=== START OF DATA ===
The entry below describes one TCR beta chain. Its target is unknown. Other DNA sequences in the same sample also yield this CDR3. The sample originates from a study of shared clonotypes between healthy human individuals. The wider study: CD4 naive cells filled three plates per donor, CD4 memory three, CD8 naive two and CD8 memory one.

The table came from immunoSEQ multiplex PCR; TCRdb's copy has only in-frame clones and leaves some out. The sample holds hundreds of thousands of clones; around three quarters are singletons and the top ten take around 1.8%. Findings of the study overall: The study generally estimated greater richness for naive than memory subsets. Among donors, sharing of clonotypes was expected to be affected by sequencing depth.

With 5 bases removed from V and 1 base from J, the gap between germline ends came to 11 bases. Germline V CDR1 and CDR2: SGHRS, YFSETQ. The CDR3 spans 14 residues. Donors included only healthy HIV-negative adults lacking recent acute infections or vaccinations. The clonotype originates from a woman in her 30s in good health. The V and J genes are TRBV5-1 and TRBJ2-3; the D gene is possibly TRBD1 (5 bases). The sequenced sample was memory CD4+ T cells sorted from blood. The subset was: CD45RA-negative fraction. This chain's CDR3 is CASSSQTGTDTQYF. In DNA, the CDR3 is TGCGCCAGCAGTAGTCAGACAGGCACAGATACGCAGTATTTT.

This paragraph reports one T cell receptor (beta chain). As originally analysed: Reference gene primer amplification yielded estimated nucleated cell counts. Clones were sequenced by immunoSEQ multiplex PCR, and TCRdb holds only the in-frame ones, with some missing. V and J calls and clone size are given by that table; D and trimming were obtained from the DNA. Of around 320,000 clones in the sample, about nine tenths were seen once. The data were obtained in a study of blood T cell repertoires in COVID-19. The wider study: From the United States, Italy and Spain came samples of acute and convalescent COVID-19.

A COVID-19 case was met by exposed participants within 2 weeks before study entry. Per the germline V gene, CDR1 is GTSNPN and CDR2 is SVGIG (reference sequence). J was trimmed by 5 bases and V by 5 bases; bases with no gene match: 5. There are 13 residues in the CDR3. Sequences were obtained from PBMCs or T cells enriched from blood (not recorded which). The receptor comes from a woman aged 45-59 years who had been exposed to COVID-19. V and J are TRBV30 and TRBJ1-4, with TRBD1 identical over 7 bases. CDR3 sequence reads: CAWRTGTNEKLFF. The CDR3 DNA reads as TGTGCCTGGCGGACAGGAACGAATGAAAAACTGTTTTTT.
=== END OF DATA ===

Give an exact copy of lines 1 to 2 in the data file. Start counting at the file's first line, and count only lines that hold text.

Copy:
The entry below describes one TCR beta chain. Its target is unknown. Other DNA sequences in the same sample also yield this CDR3. The sample originates from a study of shared clonotypes between healthy human individuals. The wider study: CD4 naive cells filled three plates per donor, CD4 memory three, CD8 naive two and CD8 memory one.

The table came from immunoSEQ multiplex PCR; TCRdb's copy has only in-frame clones and leaves some out. The sample holds hundreds of thousands of clones; around three quarters are singletons and the top ten take around 1.8%. Findings of the study overall: The study generally estimated greater richness for naive than memory subsets. Among donors, sharing of clonotypes was expected to be affected by sequencing depth.